Massachusetts Daily Collegian

A free and responsible press serving the UMass community since 1890

A free and responsible press serving the UMass community since 1890

Massachusetts Daily Collegian

A free and responsible press serving the UMass community since 1890

Massachusetts Daily Collegian

Sleep deprivation hurts memory and study habits

Collegian file photo

It’s that time of year; the library is packed as sleep deprived students strive to make sense of a semester’s worth of material for final examinations. According to Rebecca Spencer, professor of psychology, getting that good night’s sleep may be more important to a successful exam than all-nighters spent poring over textbooks.

Spencer, who is working on a series of studies testing the role of sleep across life spans, said sleep helps consolidate learning and processing new information.

Science of Sleep

Based on the results of her studies, she suggests that it is more beneficial to students learning to get more sleep rather than staying up all night to study.

Sleep is cyclical in nature.  Of the stages, REM, or rapid eye movement sleep, helps with higher function thinking such as deciphering integrated questions and making connections between new information and old. Spencer said when studying for a cumulative final, for example, staying up all night to study isn’t helpful because one could miss out on that important sleep function.

“Without sleep we’re inattentive, we don’t have the focus it takes to even understand the questions,” she said.

However, Spencer suggested, staying up to cram for an exam tests the brain about new information recently learned, which is valuable so the information can enter your brain.

She compared the brain function during sleep to filing away messy papers neatly into a filing cabinet.

“During sleep, you take the movie of your day and replay the movie,” she said. When an event happens during the day, the brain stores that memory temporarily. While sleeping, the brain replays that memory, organizes and categorizes the memory until it is stored in a more permanent place, she said. Once the memory is processed during sleep and permanently stored away, it is easily accessible. Spencer also said sleep helps the brain prioritize thoughts and memories.

The brain is active during sleep, so the body uses a lot of energy to reactivate all of the information used during the day and organize it, said Spencer. Reprocessing information while sleeping is, “much more efficient, a good clean process that you can’t possibly do during the day.”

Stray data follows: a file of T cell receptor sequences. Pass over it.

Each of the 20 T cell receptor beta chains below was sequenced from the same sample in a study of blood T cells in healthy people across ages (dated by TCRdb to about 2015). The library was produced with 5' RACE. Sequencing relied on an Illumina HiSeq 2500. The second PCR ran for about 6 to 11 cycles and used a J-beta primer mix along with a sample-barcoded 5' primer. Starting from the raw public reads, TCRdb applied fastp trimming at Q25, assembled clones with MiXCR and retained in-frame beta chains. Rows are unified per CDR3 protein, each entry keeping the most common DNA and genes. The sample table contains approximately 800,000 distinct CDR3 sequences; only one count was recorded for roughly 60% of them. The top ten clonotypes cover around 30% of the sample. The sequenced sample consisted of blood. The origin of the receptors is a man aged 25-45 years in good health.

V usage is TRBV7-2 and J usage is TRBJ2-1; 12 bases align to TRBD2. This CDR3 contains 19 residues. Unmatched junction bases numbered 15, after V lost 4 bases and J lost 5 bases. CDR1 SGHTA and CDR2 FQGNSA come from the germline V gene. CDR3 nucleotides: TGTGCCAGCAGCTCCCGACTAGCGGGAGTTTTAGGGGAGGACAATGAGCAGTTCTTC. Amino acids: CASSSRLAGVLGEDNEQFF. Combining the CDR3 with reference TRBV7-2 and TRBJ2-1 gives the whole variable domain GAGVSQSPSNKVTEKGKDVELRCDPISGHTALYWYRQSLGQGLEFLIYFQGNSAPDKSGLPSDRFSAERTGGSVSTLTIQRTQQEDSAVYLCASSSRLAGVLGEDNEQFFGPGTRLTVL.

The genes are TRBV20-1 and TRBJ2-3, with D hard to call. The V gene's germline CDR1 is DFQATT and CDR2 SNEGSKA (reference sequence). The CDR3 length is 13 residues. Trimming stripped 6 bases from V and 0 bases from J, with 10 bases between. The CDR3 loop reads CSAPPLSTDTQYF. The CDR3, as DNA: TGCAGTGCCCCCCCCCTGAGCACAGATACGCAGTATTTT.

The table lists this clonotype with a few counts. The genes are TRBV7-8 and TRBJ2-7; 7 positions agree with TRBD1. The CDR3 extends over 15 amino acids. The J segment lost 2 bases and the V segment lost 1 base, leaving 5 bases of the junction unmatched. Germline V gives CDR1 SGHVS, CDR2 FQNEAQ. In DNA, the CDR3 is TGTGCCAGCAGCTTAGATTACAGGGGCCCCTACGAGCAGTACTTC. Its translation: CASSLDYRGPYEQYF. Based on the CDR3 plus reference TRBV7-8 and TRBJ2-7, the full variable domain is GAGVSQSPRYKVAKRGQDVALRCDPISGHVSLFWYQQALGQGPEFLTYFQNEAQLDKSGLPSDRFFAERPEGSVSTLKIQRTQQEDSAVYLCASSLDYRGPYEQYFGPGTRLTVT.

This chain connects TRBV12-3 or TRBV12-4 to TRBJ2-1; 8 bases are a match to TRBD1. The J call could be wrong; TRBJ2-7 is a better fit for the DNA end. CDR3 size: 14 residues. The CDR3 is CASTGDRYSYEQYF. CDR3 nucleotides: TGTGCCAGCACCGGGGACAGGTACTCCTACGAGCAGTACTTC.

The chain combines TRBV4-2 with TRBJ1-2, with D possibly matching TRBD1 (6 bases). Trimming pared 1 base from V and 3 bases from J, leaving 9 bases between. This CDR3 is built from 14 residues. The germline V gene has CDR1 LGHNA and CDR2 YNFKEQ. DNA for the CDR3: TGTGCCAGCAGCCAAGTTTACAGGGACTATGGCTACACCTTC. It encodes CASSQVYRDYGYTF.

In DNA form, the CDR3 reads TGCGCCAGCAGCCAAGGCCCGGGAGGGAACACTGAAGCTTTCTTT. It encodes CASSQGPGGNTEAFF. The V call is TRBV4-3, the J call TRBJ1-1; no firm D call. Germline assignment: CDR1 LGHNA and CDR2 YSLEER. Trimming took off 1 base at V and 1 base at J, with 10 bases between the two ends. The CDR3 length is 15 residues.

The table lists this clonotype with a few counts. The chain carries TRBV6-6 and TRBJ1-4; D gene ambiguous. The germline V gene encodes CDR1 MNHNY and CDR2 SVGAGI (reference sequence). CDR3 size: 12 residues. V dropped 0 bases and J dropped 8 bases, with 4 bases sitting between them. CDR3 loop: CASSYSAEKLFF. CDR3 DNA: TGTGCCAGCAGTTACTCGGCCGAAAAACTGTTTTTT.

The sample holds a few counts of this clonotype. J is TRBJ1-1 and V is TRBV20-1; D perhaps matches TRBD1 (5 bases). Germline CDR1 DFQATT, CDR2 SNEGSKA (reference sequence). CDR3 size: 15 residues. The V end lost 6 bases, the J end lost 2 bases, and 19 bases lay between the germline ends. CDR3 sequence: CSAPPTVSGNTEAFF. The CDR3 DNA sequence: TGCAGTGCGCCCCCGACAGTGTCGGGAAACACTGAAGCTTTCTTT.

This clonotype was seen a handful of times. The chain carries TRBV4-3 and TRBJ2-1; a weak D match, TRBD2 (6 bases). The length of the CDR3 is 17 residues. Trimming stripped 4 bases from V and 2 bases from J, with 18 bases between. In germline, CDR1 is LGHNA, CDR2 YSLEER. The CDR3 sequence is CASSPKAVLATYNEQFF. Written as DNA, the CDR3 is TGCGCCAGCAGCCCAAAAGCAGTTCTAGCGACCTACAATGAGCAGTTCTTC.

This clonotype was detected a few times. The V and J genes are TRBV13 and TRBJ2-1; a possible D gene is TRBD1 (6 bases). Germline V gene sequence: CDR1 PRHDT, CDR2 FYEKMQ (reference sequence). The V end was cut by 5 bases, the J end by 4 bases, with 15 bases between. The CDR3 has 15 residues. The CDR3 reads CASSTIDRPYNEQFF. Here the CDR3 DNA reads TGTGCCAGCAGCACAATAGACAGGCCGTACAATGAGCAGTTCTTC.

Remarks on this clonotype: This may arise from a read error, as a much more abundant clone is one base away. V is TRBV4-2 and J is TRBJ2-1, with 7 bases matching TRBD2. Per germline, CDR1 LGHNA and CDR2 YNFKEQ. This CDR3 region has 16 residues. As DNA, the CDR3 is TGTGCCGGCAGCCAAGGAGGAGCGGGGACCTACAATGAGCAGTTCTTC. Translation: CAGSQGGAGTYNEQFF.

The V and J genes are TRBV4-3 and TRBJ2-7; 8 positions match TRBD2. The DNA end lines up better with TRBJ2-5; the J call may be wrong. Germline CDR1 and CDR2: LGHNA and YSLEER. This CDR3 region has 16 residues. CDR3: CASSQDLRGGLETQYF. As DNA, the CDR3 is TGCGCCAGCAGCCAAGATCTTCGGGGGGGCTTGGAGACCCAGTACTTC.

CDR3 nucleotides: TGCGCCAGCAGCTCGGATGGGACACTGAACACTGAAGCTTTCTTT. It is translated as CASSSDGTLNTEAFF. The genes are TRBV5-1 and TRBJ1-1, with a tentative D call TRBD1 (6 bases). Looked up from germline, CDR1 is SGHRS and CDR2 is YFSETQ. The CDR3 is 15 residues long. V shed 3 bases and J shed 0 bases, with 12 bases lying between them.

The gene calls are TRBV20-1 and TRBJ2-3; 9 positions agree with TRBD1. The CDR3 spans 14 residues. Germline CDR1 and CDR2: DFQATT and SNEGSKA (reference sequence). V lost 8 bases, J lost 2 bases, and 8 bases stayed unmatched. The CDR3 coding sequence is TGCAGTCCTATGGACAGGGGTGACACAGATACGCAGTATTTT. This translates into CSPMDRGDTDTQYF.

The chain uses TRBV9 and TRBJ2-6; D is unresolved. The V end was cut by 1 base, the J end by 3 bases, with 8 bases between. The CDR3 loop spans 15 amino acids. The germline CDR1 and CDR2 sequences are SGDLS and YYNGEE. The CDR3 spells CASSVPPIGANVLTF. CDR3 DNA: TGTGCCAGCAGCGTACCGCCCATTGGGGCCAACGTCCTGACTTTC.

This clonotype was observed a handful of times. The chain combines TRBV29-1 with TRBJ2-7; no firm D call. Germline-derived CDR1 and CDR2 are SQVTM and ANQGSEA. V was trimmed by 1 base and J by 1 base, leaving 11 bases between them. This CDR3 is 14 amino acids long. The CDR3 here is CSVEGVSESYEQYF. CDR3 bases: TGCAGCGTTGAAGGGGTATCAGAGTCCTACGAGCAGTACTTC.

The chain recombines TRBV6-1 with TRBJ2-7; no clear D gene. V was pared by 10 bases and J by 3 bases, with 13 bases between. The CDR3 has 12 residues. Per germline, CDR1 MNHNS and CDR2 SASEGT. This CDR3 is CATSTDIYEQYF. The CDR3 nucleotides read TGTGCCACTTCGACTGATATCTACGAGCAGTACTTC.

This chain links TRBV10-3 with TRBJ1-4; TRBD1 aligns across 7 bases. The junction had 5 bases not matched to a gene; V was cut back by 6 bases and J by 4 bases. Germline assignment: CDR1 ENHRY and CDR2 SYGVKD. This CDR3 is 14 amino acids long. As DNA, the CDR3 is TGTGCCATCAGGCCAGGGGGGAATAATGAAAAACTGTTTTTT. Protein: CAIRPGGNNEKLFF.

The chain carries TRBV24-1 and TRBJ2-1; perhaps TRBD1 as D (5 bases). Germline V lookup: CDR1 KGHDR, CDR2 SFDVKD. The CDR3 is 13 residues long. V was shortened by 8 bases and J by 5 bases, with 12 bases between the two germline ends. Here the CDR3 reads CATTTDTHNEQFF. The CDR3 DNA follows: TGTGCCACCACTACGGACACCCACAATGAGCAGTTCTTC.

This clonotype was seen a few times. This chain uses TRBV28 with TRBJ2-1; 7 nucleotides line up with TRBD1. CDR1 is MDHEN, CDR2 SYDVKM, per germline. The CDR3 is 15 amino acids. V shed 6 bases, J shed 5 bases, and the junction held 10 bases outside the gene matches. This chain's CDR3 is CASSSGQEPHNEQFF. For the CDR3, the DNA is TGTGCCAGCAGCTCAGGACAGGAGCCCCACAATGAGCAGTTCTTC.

In addition to helping the brain to process information, sleep also helps it to organize emotionally-significant events, she said.

“Sleep allows you to process it and come to new emotional scenarios in a more calm way,” she said. “It packs away the past events and makes you less reactive, things aren’t hitting you in the context of other events while reprocessing it during sleep.”


The effects of not having enough sleep

Spencer said that a study published on the National Sleep Foundation’s website found that being awake for 18 hours causes impairment equivalent to having a Blood Alcohol Concentration of .05. After 24 hours of being awake, a person has the equivalent to a BAC of .10 which is over the legal limit of being drunk.

“It should be striking to these students,” said Spencer about the study.

She said severe sleep deprivation not only produces similar impairment to intoxication, but also accumulates and affects other tasks other than school. She noted that students who are sleep deprived, take their finals and then drive home immediately afterward, can be putting themselves in danger.

According to Robert Horowitz, a senior staff physician in family medicine at University Health Services, sleep deprivation can cause fatigue, problems with alertness and attention and higher order thinking such as making connections.

Sleep deprivation symptoms can be associated with anxiety, depression, low energy, low sex drive, poor judgment, decrease in immune function and respiratory viruses, said Horowitz.

To combat symptoms of sleep deprivation, Horowitz suggests that students take short 15 to 20 minute naps during the day to gain a few hours of alertness. But, if people take long take long naps during the day, it can affect their circadian rhythm – or biological clock – and throw off sleep patterns.

Sleep deprivation also affects mood and regulating emotions, said Spencer.